An ‘Unlikely Activist’ in Chinatown

The May episode of CUNY TV’s “Asian American Life” marks Asian Pacific American Heritage Month by highlighting women who have helped change the lives of their fellow Americans, from an “unlikely activist” and suffragette in Chinatown to women today who speak up for victims of sexual and domestic violence.

The episode starts off at 0:30 with a segment on Mabel Lee, described as an “unlikely activist” who may get a post office in Chinatown named after her some 100 years after she joined the fight for women’s right to vote. Lee, who passed away in 1966, made headlines as a suffragette despite never being able to vote herself as a Chinese immigrant unable to become a citizen under the Chinese Exclusion Act. Her additional achievements include being the first Chinese woman to receive a Ph.D. from Columbia University and helping Chinese immigrants assimilate into American society.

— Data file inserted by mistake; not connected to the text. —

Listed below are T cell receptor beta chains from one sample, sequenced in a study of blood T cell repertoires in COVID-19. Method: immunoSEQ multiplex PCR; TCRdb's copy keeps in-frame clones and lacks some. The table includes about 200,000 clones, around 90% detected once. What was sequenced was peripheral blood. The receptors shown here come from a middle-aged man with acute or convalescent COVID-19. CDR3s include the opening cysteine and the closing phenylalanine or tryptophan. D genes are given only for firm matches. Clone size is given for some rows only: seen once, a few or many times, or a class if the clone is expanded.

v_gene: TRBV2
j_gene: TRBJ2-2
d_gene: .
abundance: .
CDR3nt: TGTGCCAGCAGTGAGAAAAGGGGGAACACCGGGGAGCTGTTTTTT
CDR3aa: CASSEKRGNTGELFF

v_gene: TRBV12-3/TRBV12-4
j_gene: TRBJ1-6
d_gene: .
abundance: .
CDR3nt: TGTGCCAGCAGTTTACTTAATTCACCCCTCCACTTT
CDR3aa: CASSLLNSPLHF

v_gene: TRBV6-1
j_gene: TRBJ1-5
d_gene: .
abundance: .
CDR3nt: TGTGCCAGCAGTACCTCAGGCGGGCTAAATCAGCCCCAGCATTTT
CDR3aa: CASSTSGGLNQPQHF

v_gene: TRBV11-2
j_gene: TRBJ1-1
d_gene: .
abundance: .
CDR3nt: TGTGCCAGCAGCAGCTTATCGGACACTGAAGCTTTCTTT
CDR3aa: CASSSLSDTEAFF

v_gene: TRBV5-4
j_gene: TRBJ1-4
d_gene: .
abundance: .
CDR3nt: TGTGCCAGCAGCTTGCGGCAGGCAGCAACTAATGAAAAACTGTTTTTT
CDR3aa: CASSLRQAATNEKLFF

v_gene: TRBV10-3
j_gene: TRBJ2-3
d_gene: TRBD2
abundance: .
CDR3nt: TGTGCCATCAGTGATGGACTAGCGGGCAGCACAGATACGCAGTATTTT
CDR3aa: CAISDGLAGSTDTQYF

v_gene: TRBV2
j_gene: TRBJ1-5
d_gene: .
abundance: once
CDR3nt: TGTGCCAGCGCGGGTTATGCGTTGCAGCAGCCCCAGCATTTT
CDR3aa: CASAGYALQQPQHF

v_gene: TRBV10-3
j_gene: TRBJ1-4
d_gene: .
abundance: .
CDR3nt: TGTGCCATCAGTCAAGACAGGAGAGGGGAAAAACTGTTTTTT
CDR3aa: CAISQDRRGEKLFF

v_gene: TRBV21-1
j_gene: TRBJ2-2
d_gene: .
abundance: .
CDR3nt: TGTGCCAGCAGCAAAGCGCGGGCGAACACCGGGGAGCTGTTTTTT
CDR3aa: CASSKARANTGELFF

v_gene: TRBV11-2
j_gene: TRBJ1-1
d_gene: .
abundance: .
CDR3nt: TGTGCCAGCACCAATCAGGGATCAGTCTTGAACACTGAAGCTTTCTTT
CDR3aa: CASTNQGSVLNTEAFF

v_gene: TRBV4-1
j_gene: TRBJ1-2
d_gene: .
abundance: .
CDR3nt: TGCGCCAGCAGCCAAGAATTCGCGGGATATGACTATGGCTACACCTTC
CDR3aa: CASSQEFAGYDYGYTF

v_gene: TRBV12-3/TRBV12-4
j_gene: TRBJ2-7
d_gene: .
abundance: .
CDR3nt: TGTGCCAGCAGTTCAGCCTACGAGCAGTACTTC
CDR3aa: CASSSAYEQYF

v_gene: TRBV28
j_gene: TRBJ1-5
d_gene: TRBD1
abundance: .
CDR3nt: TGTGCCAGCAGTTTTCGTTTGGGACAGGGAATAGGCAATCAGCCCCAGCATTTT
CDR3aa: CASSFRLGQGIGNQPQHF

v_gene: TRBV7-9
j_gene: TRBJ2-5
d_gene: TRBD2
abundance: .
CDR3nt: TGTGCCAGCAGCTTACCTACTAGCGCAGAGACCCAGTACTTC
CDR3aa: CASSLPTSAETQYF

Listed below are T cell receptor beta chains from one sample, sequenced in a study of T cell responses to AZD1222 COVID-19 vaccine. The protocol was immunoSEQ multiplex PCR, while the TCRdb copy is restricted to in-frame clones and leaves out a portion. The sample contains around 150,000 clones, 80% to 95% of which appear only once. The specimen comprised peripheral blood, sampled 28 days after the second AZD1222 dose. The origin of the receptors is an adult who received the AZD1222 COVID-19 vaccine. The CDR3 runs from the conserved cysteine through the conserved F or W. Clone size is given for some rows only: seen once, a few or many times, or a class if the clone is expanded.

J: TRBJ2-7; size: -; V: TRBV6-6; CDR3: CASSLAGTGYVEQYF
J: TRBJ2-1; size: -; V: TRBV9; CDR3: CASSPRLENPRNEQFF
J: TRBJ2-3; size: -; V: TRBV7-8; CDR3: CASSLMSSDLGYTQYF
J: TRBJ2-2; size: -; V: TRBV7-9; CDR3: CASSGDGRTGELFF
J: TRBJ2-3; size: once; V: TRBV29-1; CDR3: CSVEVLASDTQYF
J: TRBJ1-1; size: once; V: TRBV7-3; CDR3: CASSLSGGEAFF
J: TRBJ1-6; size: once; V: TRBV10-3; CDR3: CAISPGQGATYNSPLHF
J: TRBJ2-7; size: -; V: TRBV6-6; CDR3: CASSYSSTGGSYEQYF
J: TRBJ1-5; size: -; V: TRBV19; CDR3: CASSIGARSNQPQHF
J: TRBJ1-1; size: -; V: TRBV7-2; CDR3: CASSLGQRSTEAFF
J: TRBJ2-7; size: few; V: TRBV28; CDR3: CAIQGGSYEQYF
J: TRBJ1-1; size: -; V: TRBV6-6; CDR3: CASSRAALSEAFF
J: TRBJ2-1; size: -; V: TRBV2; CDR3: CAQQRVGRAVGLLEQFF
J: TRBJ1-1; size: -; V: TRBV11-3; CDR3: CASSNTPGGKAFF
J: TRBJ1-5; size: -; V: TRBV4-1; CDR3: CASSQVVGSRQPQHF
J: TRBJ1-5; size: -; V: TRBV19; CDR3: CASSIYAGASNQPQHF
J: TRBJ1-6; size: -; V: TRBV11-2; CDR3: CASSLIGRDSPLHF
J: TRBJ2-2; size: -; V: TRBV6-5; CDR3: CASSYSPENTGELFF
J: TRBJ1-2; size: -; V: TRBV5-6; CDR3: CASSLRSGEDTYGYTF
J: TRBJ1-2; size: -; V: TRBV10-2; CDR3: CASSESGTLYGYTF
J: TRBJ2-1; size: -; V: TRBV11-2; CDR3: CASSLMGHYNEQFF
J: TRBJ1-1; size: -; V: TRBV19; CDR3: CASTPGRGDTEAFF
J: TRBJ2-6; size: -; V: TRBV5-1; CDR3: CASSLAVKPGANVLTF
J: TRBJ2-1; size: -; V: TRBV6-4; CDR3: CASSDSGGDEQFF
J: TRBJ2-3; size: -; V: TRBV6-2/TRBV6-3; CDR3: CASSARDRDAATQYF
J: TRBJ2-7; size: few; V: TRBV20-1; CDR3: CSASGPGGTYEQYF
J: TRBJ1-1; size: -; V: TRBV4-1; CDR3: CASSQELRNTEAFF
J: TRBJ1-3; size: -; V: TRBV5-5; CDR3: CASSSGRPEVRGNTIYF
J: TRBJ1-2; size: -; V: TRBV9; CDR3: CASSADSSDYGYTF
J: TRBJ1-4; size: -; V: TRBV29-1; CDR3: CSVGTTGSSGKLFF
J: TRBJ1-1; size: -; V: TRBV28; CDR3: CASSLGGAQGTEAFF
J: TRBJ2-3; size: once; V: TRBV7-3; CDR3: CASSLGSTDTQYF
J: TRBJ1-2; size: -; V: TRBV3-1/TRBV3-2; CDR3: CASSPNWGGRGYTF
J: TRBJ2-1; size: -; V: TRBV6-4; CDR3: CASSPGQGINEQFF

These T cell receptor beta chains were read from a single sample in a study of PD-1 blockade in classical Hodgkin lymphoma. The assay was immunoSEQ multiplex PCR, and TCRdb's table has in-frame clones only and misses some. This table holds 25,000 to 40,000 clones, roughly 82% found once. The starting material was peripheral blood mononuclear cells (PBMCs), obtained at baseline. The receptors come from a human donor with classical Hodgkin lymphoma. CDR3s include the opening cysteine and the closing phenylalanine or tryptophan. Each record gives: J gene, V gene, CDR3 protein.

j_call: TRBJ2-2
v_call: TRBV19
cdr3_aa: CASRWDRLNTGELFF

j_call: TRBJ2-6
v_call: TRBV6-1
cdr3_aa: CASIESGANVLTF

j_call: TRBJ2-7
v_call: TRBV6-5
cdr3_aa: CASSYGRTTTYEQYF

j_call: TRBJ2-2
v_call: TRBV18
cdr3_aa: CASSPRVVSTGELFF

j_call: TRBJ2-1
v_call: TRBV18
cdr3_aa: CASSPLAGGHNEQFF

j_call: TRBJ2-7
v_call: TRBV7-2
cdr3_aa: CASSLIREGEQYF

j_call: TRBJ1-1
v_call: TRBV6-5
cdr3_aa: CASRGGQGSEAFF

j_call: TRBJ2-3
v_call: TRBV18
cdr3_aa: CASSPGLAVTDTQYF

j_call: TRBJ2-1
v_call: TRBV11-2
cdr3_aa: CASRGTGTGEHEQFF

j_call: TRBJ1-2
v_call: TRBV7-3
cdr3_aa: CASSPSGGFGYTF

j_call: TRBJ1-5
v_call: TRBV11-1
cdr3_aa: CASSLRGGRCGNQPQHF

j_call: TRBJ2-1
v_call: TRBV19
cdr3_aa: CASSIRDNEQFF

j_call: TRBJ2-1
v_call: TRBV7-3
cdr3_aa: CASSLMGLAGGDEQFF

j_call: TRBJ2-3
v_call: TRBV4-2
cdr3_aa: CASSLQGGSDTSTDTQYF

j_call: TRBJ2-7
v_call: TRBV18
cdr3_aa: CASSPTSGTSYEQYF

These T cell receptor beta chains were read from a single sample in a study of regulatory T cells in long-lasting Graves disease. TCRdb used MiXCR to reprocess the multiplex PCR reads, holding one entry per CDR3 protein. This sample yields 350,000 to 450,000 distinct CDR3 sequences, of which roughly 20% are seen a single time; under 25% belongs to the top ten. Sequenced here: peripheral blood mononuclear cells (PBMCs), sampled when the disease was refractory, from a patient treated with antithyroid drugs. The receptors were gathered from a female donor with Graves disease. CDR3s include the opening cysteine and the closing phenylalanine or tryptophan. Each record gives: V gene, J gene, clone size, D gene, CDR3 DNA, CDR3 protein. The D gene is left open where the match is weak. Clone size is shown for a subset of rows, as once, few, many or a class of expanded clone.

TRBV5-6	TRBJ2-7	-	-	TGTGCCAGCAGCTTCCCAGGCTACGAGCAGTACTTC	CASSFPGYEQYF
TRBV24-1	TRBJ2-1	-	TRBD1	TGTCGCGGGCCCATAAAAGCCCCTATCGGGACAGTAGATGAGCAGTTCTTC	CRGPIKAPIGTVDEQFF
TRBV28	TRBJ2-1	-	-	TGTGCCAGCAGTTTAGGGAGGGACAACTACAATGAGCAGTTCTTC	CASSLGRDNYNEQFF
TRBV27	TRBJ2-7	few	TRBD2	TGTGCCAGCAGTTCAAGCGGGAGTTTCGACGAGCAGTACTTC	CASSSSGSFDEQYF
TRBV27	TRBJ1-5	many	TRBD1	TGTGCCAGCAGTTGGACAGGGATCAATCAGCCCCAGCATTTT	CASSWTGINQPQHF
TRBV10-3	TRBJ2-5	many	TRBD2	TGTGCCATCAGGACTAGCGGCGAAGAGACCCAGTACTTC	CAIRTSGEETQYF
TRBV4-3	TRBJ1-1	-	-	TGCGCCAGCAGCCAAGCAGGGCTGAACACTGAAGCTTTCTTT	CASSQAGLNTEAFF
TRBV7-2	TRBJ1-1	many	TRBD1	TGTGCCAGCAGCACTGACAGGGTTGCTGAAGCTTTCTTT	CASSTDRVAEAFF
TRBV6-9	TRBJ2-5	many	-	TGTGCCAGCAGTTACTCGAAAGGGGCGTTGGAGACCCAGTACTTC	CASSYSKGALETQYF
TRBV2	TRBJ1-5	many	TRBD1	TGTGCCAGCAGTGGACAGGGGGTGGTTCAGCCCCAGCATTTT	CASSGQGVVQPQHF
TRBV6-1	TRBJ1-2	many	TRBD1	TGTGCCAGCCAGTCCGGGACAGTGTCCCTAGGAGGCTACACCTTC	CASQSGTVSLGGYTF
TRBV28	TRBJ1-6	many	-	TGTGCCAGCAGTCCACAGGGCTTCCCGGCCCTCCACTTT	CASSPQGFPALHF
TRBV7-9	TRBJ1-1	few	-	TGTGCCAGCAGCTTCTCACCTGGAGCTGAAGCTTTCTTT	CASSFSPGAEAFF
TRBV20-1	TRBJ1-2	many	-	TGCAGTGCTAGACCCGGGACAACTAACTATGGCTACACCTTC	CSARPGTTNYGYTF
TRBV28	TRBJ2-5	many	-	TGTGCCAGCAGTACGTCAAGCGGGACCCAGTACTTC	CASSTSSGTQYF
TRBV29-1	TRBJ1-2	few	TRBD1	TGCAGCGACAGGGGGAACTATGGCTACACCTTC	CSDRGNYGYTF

At 6:51, meet the Asian-American women banding together to give a voice to victims of sexual harassment and violence.

Learn about the Asian Women Giving Circle, a group that pools together philanthropic money to fund projects started by Asian-American women and organizations, in the segment that starts at 13:52.

Finally, at 19:40, hear from Ai-jen Poo, a 2014 MacArthur “Genius” grant recipient and activist who fought for rights for domestic workers and human trafficking victims, and is now focusing on revamping the home health care system.

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